Fa La La La La

30 04 2010

I admit. I am confused. But then again, so is everyone else. Apple is a riddle wrapped up in an enigma. And no matter what they do, they somehow manage to come out of it smelling like a rose garden.

Just last December, amid all the speculation back then about what would eventually be the iPad, Apple bought online music service LaLa.com, ostensibly for the ability to better leverage iTunes and streaming music.

But now news has leaked that LaLa us shutting down at the end of May. Users will be issued credits at the iTunes store, but the whole idea of LaLa is going away. Poof.

So the big quest is this: What the heck is Apple up to? Did they purchase LaLa simply to make it go away? Or do they plan to roll LaLa’s engineering into iTunes to make that a better product/service offering?

Good questions. I, for one, will miss LaLa, because I love being able to access my music library via the cloud. As a LaLa user, my library is uploaded on their site. I can also purchase listening rights to other songs for a dime. At the College of Business holiday party last winter, I played DJ by hooking my MacBook to a PA system, and streaming my Christmas mix into the room.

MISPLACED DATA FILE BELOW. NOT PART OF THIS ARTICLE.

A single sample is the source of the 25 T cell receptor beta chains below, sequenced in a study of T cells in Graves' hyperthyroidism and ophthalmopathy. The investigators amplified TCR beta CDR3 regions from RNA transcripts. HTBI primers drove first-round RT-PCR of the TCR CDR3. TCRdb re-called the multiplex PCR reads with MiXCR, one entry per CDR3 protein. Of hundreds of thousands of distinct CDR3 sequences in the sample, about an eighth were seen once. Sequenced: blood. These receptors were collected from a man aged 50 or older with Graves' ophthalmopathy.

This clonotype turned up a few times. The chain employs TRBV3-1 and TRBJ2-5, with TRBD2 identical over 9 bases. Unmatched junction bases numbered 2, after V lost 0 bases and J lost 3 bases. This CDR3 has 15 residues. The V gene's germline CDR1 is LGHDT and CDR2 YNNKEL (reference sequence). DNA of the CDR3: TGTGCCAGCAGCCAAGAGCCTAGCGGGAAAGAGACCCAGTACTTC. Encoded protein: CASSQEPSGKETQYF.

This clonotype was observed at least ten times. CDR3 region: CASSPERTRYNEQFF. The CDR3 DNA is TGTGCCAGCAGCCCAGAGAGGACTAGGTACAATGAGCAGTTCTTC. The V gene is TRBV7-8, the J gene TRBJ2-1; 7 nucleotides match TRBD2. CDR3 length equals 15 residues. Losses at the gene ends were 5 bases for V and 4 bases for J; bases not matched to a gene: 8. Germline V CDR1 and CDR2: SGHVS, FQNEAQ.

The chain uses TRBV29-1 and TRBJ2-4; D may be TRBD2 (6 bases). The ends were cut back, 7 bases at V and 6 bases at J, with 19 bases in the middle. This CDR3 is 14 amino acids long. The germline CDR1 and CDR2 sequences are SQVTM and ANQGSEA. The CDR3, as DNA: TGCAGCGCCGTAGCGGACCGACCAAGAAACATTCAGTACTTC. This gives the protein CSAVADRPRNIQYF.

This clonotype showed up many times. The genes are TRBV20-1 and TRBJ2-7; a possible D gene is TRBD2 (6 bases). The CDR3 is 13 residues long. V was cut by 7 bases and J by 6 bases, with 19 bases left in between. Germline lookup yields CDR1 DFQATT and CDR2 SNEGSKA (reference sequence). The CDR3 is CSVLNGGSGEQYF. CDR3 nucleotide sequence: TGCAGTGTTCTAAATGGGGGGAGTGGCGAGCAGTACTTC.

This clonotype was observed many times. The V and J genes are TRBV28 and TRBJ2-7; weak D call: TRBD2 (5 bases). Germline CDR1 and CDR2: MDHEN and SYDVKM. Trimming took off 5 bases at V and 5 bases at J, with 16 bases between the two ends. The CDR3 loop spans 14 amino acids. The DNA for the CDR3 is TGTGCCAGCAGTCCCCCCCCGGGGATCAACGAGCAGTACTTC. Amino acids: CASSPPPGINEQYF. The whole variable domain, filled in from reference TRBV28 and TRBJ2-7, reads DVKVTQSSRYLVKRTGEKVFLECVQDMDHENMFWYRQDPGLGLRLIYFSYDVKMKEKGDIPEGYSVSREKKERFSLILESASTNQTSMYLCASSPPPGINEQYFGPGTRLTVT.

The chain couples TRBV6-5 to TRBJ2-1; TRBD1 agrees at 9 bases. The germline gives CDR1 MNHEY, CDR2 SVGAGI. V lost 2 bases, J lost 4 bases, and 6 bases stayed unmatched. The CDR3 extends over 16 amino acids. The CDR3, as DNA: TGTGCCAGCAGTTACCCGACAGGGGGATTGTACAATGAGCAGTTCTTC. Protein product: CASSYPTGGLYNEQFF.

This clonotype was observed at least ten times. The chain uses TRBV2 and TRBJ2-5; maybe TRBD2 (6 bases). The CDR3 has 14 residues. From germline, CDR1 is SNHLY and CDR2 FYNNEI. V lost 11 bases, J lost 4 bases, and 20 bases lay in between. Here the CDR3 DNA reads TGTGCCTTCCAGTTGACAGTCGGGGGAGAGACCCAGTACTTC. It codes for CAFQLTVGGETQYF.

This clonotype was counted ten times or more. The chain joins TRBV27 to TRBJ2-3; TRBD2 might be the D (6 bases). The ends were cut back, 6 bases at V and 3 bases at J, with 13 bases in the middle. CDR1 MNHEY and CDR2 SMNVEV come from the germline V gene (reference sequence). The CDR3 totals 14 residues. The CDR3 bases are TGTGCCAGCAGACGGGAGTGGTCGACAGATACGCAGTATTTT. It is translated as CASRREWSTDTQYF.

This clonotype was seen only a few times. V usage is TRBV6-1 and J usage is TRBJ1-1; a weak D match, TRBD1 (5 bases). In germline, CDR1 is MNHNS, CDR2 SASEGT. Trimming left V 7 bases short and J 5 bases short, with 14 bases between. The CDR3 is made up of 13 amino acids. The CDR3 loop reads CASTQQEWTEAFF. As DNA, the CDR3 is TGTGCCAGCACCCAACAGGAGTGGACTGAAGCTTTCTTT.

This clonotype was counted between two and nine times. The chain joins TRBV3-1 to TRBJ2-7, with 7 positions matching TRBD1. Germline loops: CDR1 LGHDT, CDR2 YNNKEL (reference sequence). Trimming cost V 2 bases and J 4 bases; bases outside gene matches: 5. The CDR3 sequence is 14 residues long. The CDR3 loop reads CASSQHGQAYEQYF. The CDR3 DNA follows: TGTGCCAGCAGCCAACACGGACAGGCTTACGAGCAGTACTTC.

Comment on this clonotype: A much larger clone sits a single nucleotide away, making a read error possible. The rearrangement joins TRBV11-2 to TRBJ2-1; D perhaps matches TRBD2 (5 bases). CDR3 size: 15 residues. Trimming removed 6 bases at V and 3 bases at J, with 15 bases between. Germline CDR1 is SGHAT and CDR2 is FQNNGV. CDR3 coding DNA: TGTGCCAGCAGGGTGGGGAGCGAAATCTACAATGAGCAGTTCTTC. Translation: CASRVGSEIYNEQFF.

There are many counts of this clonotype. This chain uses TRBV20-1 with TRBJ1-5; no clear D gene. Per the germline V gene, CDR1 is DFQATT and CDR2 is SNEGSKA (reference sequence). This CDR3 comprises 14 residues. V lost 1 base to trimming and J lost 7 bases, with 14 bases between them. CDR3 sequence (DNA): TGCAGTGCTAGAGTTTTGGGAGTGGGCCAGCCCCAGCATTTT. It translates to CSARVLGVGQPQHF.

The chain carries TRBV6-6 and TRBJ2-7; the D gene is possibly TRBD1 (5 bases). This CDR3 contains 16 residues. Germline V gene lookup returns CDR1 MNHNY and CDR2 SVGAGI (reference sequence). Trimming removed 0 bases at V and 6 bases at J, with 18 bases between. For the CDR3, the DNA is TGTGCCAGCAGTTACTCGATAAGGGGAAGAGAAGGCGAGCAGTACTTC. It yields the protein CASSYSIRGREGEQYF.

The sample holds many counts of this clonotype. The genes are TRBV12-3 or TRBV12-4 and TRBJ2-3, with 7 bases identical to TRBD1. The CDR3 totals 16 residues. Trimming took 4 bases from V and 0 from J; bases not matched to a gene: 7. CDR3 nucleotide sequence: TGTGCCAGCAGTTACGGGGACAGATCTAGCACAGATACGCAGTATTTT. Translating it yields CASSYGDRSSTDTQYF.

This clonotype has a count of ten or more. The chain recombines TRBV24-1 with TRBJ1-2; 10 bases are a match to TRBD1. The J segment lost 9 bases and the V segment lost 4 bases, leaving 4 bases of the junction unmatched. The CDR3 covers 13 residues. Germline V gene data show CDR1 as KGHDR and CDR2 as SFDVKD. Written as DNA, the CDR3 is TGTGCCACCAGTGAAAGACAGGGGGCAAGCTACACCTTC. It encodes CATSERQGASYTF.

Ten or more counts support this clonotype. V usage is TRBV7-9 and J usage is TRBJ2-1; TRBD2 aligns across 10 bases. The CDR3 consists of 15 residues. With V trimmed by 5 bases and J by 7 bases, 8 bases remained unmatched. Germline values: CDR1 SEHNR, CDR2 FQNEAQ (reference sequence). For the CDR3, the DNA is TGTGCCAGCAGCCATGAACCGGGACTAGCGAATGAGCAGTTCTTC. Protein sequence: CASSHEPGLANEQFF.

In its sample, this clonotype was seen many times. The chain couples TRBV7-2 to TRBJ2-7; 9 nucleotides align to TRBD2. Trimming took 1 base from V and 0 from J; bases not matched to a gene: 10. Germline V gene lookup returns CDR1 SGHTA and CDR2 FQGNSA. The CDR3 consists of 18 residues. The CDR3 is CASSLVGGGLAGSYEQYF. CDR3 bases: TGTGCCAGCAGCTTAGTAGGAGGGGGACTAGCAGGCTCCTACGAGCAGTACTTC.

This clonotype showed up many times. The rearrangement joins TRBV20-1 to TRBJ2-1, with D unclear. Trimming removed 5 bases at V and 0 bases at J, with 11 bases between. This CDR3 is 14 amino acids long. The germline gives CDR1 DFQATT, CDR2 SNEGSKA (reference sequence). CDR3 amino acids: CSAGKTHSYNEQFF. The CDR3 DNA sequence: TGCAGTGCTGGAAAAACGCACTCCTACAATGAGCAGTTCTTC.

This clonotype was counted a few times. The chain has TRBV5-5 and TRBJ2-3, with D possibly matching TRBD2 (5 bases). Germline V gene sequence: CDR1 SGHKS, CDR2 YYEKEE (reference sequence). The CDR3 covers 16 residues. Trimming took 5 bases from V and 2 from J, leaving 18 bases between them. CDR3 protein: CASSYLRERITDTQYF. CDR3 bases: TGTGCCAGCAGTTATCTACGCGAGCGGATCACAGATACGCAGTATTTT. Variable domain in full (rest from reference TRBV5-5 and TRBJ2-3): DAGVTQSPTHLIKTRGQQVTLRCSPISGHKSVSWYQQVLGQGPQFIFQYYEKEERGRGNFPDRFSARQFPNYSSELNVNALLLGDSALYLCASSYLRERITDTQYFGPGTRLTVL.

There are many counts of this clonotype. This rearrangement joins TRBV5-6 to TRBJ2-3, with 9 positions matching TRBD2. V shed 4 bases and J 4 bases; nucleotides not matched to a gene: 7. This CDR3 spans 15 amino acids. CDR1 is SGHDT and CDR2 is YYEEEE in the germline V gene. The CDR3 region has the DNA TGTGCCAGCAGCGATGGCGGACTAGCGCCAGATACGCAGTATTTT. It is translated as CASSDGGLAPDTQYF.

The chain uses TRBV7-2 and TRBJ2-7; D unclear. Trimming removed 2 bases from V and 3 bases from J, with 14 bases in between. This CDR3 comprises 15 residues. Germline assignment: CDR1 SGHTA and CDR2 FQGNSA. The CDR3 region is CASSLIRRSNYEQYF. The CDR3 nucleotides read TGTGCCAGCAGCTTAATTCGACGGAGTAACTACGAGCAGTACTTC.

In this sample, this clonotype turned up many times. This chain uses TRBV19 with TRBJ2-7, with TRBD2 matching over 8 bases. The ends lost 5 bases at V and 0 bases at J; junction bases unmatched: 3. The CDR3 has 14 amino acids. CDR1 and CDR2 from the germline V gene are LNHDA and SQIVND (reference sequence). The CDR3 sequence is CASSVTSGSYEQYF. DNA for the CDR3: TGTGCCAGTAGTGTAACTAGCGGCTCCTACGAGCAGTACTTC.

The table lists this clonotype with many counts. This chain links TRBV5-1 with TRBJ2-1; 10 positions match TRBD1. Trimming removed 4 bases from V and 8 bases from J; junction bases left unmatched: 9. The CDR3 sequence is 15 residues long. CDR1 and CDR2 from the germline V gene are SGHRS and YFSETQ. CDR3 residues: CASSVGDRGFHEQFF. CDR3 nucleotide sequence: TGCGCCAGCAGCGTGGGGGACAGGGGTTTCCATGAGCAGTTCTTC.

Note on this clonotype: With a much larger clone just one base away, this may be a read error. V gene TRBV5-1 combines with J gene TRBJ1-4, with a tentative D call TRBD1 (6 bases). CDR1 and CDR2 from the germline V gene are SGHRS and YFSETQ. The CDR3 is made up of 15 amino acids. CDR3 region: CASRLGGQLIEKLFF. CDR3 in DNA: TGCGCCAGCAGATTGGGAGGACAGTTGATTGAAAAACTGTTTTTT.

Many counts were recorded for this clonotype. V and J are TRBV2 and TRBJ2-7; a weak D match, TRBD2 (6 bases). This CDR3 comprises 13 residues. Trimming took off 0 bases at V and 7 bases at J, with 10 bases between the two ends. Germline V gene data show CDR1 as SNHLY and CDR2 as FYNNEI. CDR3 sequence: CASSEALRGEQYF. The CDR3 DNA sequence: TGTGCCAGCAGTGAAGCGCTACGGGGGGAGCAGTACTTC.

The geek in me loved the technology that was being deployed, but I’m afraid it was lost on everyone else. They just wanted music. Of course, I had to complicate things.

But I digress.

My hope is that Apple will one day soon incorporate LaLa’s key features into iTunes so that we can not only share our library across computers in our homes, but also access them from anywhere. And I also hope that Apple adds an inexpensive listening-only option.

Why? Because ownership is really not the issue these days. We have so favorably bought into the notion of legal music downloads that having tangible product in our hands is no longer important. No, all we really want to do is listen to the music, and if we have to pay a small fee to rent it, the so be it.

As for Apple and their snarky business practices, I hope they are not killing LaLa for good. Because to do so would leave a soft, mushy bruise on an otherwise perfect piece of fruit.

Dr “Download This” Gerlich


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3 responses

1 05 2010
BlueBKLYN

Once you buy something, you shouldn’t be restricted to when or where you listen to it or whether you can share it or give it away. Which is why I don’t do iAnything.

2 05 2010
gnumedialab

Yes, Apple does impose some limits. But we must also remember that it was the Big 4 labels who pushed for DRM (digital rights management). It is DRM that keeps you from doing what you really want to do.

2 05 2010
BlueBKLYN

DRM is exactly what I’m talking about. I haven’t come across any company yet that imposes limits the way Apple does.

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